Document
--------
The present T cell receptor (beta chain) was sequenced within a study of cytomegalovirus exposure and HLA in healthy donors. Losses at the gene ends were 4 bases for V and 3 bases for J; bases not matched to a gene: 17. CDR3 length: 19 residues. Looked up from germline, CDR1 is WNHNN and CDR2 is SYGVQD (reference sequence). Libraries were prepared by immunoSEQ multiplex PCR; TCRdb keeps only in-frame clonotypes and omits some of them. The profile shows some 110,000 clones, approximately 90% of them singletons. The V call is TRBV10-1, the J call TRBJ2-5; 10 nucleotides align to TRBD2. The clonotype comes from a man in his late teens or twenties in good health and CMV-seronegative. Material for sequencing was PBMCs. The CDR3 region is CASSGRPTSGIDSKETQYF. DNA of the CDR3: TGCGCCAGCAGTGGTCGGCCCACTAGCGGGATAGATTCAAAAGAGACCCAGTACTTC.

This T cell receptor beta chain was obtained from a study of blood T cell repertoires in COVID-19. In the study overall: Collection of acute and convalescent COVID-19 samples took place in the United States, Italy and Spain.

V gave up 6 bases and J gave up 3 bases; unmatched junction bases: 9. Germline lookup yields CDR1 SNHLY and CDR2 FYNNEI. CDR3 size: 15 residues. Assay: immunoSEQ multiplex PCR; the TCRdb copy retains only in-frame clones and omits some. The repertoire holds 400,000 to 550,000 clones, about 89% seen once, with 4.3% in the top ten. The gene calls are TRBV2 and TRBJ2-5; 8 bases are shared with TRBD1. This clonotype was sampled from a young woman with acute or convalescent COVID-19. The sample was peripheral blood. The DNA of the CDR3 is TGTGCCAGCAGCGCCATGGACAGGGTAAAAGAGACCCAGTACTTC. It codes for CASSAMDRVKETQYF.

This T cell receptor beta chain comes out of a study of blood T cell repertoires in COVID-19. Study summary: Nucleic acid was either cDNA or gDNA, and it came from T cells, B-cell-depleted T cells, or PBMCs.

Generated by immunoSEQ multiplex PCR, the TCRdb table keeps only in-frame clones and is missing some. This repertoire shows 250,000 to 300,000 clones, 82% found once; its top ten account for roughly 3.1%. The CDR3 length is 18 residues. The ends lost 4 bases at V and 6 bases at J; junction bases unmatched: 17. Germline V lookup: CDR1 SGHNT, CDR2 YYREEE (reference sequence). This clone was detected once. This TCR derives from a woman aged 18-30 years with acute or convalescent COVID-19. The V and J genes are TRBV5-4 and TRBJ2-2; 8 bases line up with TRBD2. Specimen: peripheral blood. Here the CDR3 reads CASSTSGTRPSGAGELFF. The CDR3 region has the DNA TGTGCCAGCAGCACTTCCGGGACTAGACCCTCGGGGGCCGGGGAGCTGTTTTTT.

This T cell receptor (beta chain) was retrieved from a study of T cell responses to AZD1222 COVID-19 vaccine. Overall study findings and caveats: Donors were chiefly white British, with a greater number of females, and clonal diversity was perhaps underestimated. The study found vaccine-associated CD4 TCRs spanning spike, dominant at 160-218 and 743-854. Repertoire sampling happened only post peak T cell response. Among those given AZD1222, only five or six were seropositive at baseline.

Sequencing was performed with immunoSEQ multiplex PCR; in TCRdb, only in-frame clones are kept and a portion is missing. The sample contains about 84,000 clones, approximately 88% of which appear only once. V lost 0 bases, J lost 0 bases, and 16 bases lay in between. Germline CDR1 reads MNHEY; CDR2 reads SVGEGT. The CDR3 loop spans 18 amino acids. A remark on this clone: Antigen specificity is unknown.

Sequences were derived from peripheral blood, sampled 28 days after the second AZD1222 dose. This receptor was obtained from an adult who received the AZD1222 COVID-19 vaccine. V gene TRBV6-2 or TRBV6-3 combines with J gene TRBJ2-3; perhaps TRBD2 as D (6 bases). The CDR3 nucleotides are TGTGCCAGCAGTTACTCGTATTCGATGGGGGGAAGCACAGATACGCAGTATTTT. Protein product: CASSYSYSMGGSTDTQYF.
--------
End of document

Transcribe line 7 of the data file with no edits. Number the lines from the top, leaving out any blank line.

Sequencing was performed with immunoSEQ multiplex PCR; in TCRdb, only in-frame clones are kept and a portion is missing. The sample contains about 84,000 clones, approximately 88% of which appear only once. V lost 0 bases, J lost 0 bases, and 16 bases lay in between. Germline CDR1 reads MNHEY; CDR2 reads SVGEGT. The CDR3 loop spans 18 amino acids. A remark on this clone: Antigen specificity is unknown.